A Nature Hike on the Donner Camp Interpretive Trail
It’s a beautiful, fall day in Truckee, CA. Zackery and I thought it would be nice to go on a “nature hike.” Will suggests we go to the Donner Camp Picnic Area (literally just a few minutes from our house), so that Brayden can walk around too. We often go for walks there (or “nature hikes” as we call it) because it’s close to home, and it’s a nice, easy, level loop trail that is great for kids. It’s a mostly dirt/gravel trail, but the favorite part for Zackery is the wooden boardwalk that spans over the marshy meadow. He loves to run ahead, of course with a giant smile plastered on his face!
Brayden had a grande old time as well. He waddled as quickly as he could, trying to catch up with big brother who was cackling way up ahead. He stumbled a few times, but we brushed him off, wiped away his tears, and he was off on his own again. It was such a joy to see both of our boys enjoying themselves so much.
Being the camera-happy Mommy that I am, I was constantly snapping photos in hopes of getting just one “perfect” picture. I really wanted to get one of Zackery and Brayden holding hands. I had to get Will to help me convince Zackery to stop for just one minute – but I got my picture!
If you are ever in the area, the Donner Camp Picnic Area is a wonderful place to stop. There are picnic tables, restrooms, and an interpretive trail perfect for your own “nature hikes.” It’s located approximately 2.5 miles north of Truckee on Hwy 89, and is a major part of history for the Sierra Nevada Mountains, especially here in Truckee.
For more information, read below and check out the following links:
Donner Camp Picnic Area (taken from the website: www.GORP.com (Great Outdoor Recreation Pages))
At this site on Alder Creek near Prosser Reservoir the George and Jacob Donner families were snowbound during the winter of 1846. The Donner Party had earlier decided to take a shortcut through the Wasatch Mountains in Utah, which Lansford Hastings had written about in his guidebook “Emigrants Guide to Oregon and California.” The trail was rocky and portions were impassable for their wagons. The “Hasting’s Cutoff” caused the Donner Party to become three weeks behind the rest of the wagon train they had originally started west with. When they finally reached Truckee Meadows (Reno), the party made the fatal mistake of resting for a week before going over the Sierra Nevada Mountains. The Donner families were forced to stay behind at what is now known as Donner Camps Day Use Area to repair a wagon axle while the others in the Donner Party went ahead. Both groups of emigrants were caught in early winter snows. The party that went ahead made it six miles farther to the site of the Donner Memorial State Historic Park before the snow stopped them.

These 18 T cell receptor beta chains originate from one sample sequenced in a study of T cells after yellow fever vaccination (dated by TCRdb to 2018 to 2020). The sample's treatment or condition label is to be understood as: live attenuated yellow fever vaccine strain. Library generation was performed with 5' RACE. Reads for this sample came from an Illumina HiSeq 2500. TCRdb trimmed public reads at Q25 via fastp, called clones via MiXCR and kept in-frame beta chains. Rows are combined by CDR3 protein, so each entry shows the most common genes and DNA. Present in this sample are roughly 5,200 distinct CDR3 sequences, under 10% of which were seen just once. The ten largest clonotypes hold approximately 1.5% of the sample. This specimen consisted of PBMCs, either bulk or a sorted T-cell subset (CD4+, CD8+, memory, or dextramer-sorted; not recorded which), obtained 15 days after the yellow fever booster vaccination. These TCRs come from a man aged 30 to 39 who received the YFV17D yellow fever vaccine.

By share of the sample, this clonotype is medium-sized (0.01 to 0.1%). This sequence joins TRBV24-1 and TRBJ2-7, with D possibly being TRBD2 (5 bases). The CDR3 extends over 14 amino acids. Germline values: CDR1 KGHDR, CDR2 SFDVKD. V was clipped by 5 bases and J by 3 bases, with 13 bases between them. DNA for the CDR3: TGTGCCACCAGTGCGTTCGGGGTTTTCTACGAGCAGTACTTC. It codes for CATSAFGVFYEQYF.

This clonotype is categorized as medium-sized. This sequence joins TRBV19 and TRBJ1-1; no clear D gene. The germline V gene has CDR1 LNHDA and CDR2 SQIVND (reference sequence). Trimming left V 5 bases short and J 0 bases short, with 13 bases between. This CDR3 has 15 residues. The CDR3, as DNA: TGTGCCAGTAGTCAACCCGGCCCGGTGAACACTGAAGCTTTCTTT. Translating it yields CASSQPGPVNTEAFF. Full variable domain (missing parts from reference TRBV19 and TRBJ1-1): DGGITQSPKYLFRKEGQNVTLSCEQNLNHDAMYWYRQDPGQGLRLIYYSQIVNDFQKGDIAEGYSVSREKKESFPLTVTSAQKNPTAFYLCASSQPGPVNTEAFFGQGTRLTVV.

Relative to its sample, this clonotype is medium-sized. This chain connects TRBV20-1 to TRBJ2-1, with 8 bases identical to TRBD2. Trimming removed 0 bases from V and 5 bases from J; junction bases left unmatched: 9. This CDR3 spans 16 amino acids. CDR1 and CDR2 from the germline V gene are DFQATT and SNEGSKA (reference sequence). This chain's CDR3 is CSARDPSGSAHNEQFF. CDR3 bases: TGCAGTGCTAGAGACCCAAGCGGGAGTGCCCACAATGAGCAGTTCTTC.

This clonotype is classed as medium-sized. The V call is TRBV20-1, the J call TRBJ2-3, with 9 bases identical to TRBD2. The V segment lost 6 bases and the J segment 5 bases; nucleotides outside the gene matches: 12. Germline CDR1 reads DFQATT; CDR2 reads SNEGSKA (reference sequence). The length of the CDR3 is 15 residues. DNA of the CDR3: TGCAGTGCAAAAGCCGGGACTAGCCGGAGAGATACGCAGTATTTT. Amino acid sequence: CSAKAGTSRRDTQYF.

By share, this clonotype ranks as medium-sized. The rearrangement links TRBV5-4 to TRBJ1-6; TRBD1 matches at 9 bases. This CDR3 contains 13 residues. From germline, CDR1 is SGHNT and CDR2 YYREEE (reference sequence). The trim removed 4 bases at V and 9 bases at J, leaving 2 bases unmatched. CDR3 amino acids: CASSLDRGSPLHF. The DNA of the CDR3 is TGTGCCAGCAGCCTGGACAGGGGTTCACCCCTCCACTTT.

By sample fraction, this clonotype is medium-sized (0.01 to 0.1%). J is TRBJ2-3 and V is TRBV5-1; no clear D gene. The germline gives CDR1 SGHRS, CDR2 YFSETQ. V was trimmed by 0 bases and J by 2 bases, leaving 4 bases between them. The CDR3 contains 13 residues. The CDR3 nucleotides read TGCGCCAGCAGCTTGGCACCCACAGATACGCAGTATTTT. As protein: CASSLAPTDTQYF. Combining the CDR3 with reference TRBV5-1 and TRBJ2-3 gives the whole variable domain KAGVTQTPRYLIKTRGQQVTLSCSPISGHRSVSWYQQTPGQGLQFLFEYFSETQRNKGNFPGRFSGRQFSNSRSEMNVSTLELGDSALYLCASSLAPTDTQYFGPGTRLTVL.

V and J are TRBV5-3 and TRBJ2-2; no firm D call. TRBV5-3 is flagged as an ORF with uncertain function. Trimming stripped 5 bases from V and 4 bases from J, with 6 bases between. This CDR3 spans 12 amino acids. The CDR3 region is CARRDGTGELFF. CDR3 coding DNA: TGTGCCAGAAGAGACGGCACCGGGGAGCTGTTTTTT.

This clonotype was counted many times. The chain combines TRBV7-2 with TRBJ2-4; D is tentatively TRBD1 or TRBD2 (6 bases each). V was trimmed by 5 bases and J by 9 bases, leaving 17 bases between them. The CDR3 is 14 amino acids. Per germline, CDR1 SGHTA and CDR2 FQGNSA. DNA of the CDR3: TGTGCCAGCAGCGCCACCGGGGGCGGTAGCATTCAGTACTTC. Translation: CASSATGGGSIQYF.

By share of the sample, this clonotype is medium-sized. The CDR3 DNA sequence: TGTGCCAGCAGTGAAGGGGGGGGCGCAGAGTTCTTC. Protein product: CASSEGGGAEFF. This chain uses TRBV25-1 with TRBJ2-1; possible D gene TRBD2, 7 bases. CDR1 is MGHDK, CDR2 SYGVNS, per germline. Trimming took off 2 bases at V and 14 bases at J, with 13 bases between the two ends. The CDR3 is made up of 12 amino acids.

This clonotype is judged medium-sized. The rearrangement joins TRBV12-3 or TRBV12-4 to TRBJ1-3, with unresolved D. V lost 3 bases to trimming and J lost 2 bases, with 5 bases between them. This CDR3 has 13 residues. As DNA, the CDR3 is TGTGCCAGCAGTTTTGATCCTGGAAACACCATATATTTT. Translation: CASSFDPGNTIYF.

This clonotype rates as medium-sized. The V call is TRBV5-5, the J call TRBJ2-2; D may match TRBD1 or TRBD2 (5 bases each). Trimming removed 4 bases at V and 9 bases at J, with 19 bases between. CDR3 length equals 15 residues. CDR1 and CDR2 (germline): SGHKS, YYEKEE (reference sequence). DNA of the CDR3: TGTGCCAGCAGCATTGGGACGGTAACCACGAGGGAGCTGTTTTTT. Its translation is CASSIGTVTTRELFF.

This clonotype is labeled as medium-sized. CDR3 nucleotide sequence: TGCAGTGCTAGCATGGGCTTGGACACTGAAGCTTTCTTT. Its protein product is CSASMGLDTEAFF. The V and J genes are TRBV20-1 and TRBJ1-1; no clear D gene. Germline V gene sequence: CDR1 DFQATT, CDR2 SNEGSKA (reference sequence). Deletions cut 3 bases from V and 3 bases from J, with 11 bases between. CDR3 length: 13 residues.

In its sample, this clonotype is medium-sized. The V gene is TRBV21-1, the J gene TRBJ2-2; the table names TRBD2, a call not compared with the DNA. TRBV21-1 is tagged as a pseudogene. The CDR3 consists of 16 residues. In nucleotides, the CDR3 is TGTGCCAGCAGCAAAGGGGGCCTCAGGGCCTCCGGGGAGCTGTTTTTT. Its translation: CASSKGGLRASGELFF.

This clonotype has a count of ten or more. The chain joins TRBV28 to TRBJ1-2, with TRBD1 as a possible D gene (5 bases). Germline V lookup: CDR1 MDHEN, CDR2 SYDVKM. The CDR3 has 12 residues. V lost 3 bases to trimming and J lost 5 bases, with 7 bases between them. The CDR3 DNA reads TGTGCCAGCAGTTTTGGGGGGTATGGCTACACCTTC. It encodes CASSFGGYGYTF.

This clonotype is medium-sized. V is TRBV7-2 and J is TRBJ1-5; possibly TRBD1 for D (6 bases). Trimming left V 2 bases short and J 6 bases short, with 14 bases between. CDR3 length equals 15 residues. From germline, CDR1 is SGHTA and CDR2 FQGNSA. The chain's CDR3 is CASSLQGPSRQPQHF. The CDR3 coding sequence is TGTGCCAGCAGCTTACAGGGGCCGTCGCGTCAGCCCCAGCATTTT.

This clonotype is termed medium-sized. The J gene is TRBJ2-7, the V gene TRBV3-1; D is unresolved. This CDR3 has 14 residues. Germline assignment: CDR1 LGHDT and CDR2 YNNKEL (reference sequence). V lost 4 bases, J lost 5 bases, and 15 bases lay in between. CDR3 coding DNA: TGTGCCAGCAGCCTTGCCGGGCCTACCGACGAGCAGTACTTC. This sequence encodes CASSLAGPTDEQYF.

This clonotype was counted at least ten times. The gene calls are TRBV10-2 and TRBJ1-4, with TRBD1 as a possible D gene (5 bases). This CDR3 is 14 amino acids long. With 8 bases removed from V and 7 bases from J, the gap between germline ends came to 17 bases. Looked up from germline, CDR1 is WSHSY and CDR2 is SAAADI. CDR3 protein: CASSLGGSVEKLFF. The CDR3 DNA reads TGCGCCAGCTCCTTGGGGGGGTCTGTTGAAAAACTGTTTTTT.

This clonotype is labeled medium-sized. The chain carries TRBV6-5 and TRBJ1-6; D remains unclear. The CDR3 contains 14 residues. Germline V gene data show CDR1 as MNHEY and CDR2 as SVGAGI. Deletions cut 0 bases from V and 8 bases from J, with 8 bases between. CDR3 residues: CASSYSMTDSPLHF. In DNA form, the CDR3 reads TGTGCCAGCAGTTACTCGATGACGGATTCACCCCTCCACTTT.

Three U.S. Forest Service campgrounds are nearby. Annie McCloud Campground, Lakeside Campground, and Prosser Campground are located on the west shore of Prosser Reservoir.
The Donner Camp Picnic Area is located 2.5 miles north of Truckee on Highway 89.